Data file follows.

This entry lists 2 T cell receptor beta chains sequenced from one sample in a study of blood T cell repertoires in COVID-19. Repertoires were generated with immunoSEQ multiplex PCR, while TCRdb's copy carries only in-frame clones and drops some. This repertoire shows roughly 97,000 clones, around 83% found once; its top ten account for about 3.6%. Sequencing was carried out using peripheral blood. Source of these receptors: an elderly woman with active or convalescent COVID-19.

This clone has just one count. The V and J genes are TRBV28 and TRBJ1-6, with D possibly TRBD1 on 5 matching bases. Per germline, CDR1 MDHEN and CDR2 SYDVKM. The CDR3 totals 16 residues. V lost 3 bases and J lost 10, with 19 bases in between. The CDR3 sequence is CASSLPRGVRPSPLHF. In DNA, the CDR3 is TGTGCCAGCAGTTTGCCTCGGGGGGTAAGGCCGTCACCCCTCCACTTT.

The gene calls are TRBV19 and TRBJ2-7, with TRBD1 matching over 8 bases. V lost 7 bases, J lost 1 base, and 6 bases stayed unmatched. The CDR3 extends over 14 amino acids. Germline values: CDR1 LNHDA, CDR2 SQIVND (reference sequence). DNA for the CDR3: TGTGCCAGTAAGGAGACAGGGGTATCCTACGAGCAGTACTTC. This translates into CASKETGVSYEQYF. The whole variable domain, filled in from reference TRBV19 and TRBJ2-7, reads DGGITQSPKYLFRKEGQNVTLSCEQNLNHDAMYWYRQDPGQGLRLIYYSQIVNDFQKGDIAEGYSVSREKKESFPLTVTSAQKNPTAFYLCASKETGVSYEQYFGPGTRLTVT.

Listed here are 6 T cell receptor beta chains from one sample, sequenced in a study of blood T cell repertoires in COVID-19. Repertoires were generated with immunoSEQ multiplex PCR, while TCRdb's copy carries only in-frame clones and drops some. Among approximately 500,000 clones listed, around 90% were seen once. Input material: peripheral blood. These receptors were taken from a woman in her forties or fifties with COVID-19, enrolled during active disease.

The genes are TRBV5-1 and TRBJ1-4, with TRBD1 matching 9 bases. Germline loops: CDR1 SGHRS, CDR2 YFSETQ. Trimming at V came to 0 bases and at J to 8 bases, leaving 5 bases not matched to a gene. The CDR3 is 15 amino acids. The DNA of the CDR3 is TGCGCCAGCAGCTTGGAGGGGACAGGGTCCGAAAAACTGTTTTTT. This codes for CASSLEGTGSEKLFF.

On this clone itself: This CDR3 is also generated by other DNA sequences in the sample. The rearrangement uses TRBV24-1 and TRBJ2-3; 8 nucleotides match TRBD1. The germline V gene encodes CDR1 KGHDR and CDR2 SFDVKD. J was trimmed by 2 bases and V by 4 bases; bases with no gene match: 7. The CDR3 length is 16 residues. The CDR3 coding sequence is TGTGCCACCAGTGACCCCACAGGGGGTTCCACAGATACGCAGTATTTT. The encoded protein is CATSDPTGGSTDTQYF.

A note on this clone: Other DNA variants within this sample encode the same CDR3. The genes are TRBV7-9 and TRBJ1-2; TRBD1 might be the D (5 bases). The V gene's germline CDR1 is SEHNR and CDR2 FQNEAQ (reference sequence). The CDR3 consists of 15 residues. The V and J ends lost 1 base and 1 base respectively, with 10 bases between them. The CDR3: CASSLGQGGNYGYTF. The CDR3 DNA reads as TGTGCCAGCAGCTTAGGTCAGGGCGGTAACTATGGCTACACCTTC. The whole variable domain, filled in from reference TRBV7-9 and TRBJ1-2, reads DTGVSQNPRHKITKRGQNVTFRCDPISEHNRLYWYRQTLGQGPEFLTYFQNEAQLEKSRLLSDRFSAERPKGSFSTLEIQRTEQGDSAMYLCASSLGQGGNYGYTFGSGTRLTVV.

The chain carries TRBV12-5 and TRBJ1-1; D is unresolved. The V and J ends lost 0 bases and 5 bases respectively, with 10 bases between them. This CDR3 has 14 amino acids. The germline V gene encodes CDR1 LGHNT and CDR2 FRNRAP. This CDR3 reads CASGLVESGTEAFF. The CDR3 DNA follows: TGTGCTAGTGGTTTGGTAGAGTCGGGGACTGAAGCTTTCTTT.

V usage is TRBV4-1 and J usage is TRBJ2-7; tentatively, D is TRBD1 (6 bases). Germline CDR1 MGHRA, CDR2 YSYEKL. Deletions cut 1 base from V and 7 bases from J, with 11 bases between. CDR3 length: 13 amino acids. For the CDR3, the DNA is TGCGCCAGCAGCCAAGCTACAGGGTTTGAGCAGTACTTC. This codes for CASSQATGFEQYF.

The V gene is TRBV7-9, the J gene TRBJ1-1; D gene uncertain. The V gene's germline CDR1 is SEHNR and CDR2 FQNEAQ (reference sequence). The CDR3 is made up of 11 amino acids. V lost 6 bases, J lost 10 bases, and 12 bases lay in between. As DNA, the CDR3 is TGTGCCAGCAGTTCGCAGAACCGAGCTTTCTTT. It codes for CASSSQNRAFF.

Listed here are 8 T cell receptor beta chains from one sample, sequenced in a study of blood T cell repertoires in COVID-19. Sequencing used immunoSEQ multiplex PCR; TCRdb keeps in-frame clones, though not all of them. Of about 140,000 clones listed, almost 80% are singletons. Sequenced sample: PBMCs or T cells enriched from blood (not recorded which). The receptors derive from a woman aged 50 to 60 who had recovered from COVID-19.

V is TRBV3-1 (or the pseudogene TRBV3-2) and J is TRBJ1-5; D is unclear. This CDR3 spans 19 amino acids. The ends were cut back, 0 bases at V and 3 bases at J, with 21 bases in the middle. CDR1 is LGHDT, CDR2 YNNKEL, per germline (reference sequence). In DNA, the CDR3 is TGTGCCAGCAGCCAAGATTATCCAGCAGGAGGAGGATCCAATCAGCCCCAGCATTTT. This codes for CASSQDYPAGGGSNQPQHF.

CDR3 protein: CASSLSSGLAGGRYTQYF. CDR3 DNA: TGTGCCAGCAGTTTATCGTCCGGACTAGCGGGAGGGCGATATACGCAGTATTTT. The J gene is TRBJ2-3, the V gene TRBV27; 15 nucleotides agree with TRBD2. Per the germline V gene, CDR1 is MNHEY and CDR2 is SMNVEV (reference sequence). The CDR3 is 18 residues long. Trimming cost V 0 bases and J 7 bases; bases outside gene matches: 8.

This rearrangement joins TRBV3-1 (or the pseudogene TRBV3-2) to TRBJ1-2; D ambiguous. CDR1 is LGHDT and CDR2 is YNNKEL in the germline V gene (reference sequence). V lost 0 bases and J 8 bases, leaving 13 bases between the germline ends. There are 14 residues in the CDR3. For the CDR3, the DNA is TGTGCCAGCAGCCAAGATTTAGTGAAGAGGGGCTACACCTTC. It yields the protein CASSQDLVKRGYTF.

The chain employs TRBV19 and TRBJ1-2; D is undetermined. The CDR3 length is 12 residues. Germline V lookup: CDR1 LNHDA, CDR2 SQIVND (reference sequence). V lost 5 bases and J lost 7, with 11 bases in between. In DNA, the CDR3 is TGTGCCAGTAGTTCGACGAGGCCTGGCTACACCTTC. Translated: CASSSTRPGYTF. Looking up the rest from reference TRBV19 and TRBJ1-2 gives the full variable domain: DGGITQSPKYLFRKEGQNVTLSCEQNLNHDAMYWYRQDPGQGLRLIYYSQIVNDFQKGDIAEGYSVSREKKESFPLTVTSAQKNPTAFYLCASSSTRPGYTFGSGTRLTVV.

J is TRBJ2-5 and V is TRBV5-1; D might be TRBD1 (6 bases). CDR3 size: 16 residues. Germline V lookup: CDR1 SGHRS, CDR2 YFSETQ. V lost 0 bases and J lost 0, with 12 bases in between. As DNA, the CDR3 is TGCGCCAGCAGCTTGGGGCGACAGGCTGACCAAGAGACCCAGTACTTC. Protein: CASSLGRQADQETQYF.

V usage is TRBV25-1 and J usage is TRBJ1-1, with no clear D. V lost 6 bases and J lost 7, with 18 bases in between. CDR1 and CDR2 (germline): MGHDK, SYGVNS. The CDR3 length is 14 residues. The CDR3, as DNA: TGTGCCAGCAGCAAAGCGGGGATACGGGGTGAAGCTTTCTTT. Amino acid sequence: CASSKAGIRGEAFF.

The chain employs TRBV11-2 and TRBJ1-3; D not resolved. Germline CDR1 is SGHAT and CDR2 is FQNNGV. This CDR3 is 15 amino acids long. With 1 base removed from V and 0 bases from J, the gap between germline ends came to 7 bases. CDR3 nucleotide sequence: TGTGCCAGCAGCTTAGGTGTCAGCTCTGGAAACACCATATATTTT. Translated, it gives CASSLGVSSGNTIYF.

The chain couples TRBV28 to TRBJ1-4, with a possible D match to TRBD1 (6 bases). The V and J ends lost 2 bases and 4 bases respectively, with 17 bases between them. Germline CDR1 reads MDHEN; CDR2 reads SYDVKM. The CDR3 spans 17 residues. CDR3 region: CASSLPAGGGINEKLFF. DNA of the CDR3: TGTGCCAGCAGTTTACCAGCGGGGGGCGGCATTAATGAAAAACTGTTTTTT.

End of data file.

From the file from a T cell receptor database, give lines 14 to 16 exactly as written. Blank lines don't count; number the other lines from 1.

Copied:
This rearrangement joins TRBV3-1 (or the pseudogene TRBV3-2) to TRBJ1-2; D ambiguous. CDR1 is LGHDT and CDR2 is YNNKEL in the germline V gene (reference sequence). V lost 0 bases and J 8 bases, leaving 13 bases between the germline ends. There are 14 residues in the CDR3. For the CDR3, the DNA is TGTGCCAGCAGCCAAGATTTAGTGAAGAGGGGCTACACCTTC. It yields the protein CASSQDLVKRGYTF.

The chain employs TRBV19 and TRBJ1-2; D is undetermined. The CDR3 length is 12 residues. Germline V lookup: CDR1 LNHDA, CDR2 SQIVND (reference sequence). V lost 5 bases and J lost 7, with 11 bases in between. In DNA, the CDR3 is TGTGCCAGTAGTTCGACGAGGCCTGGCTACACCTTC. Translated: CASSSTRPGYTF. Looking up the rest from reference TRBV19 and TRBJ1-2 gives the full variable domain: DGGITQSPKYLFRKEGQNVTLSCEQNLNHDAMYWYRQDPGQGLRLIYYSQIVNDFQKGDIAEGYSVSREKKESFPLTVTSAQKNPTAFYLCASSSTRPGYTFGSGTRLTVV.

J is TRBJ2-5 and V is TRBV5-1; D might be TRBD1 (6 bases). CDR3 size: 16 residues. Germline V lookup: CDR1 SGHRS, CDR2 YFSETQ. V lost 0 bases and J lost 0, with 12 bases in between. As DNA, the CDR3 is TGCGCCAGCAGCTTGGGGCGACAGGCTGACCAAGAGACCCAGTACTTC. Protein: CASSLGRQADQETQYF.